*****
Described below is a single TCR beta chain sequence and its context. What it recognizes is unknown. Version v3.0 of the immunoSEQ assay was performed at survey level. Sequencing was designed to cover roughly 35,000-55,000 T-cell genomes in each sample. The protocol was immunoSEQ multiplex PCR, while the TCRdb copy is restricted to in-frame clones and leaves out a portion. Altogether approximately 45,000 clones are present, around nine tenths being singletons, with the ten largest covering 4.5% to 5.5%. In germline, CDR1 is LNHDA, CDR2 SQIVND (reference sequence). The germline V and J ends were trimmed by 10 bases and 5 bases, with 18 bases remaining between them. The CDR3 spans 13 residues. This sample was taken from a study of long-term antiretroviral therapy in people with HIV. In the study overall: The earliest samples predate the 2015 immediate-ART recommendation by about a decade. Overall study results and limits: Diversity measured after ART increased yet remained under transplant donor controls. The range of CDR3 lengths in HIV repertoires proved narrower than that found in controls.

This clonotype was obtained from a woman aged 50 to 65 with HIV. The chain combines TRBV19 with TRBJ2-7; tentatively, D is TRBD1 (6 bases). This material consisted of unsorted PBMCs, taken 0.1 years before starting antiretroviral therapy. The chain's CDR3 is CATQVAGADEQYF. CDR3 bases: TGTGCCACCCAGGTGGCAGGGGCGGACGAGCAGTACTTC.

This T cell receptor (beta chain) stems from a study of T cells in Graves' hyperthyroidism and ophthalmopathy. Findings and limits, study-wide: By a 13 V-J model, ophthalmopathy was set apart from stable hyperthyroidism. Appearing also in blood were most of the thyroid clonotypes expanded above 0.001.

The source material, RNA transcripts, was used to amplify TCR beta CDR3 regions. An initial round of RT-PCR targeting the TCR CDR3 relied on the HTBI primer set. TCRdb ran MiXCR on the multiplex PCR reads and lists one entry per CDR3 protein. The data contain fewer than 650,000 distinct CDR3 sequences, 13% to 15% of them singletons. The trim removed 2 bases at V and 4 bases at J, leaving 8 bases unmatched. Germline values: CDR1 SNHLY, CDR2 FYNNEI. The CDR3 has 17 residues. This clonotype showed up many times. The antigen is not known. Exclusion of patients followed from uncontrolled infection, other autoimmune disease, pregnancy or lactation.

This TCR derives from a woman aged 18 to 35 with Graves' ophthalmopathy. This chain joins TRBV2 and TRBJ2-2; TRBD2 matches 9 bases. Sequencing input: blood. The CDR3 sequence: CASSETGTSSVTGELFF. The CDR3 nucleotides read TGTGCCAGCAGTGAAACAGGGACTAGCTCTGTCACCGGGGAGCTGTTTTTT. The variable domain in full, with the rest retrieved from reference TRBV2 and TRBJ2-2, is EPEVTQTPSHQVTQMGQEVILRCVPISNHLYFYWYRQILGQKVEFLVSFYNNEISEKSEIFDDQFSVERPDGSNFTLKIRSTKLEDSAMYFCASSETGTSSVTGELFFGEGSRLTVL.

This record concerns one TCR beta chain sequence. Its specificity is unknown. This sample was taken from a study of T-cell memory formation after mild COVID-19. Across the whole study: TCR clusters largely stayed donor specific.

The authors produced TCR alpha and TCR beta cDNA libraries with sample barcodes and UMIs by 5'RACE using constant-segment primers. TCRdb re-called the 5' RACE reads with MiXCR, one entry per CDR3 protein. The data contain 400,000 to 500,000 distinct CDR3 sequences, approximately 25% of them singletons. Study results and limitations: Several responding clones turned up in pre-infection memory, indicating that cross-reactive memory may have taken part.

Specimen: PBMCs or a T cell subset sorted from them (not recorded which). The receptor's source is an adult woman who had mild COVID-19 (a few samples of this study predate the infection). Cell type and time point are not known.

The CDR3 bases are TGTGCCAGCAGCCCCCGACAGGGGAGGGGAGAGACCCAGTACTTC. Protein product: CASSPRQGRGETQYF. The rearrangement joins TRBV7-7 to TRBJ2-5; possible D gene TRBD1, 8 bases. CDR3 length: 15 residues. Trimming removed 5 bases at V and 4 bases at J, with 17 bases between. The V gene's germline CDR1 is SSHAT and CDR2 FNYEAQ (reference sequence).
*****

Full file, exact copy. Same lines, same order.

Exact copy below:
Described below is a single TCR beta chain sequence and its context. What it recognizes is unknown. Version v3.0 of the immunoSEQ assay was performed at survey level. Sequencing was designed to cover roughly 35,000-55,000 T-cell genomes in each sample. The protocol was immunoSEQ multiplex PCR, while the TCRdb copy is restricted to in-frame clones and leaves out a portion. Altogether approximately 45,000 clones are present, around nine tenths being singletons, with the ten largest covering 4.5% to 5.5%. In germline, CDR1 is LNHDA, CDR2 SQIVND (reference sequence). The germline V and J ends were trimmed by 10 bases and 5 bases, with 18 bases remaining between them. The CDR3 spans 13 residues. This sample was taken from a study of long-term antiretroviral therapy in people with HIV. In the study overall: The earliest samples predate the 2015 immediate-ART recommendation by about a decade. Overall study results and limits: Diversity measured after ART increased yet remained under transplant donor controls. The range of CDR3 lengths in HIV repertoires proved narrower than that found in controls.

This clonotype was obtained from a woman aged 50 to 65 with HIV. The chain combines TRBV19 with TRBJ2-7; tentatively, D is TRBD1 (6 bases). This material consisted of unsorted PBMCs, taken 0.1 years before starting antiretroviral therapy. The chain's CDR3 is CATQVAGADEQYF. CDR3 bases: TGTGCCACCCAGGTGGCAGGGGCGGACGAGCAGTACTTC.

This T cell receptor (beta chain) stems from a study of T cells in Graves' hyperthyroidism and ophthalmopathy. Findings and limits, study-wide: By a 13 V-J model, ophthalmopathy was set apart from stable hyperthyroidism. Appearing also in blood were most of the thyroid clonotypes expanded above 0.001.

The source material, RNA transcripts, was used to amplify TCR beta CDR3 regions. An initial round of RT-PCR targeting the TCR CDR3 relied on the HTBI primer set. TCRdb ran MiXCR on the multiplex PCR reads and lists one entry per CDR3 protein. The data contain fewer than 650,000 distinct CDR3 sequences, 13% to 15% of them singletons. The trim removed 2 bases at V and 4 bases at J, leaving 8 bases unmatched. Germline values: CDR1 SNHLY, CDR2 FYNNEI. The CDR3 has 17 residues. This clonotype showed up many times. The antigen is not known. Exclusion of patients followed from uncontrolled infection, other autoimmune disease, pregnancy or lactation.

This TCR derives from a woman aged 18 to 35 with Graves' ophthalmopathy. This chain joins TRBV2 and TRBJ2-2; TRBD2 matches 9 bases. Sequencing input: blood. The CDR3 sequence: CASSETGTSSVTGELFF. The CDR3 nucleotides read TGTGCCAGCAGTGAAACAGGGACTAGCTCTGTCACCGGGGAGCTGTTTTTT. The variable domain in full, with the rest retrieved from reference TRBV2 and TRBJ2-2, is EPEVTQTPSHQVTQMGQEVILRCVPISNHLYFYWYRQILGQKVEFLVSFYNNEISEKSEIFDDQFSVERPDGSNFTLKIRSTKLEDSAMYFCASSETGTSSVTGELFFGEGSRLTVL.

This record concerns one TCR beta chain sequence. Its specificity is unknown. This sample was taken from a study of T-cell memory formation after mild COVID-19. Across the whole study: TCR clusters largely stayed donor specific.

The authors produced TCR alpha and TCR beta cDNA libraries with sample barcodes and UMIs by 5'RACE using constant-segment primers. TCRdb re-called the 5' RACE reads with MiXCR, one entry per CDR3 protein. The data contain 400,000 to 500,000 distinct CDR3 sequences, approximately 25% of them singletons. Study results and limitations: Several responding clones turned up in pre-infection memory, indicating that cross-reactive memory may have taken part.

Specimen: PBMCs or a T cell subset sorted from them (not recorded which). The receptor's source is an adult woman who had mild COVID-19 (a few samples of this study predate the infection). Cell type and time point are not known.

The CDR3 bases are TGTGCCAGCAGCCCCCGACAGGGGAGGGGAGAGACCCAGTACTTC. Protein product: CASSPRQGRGETQYF. The rearrangement joins TRBV7-7 to TRBJ2-5; possible D gene TRBD1, 8 bases. CDR3 length: 15 residues. Trimming removed 5 bases at V and 4 bases at J, with 17 bases between. The V gene's germline CDR1 is SSHAT and CDR2 FNYEAQ (reference sequence).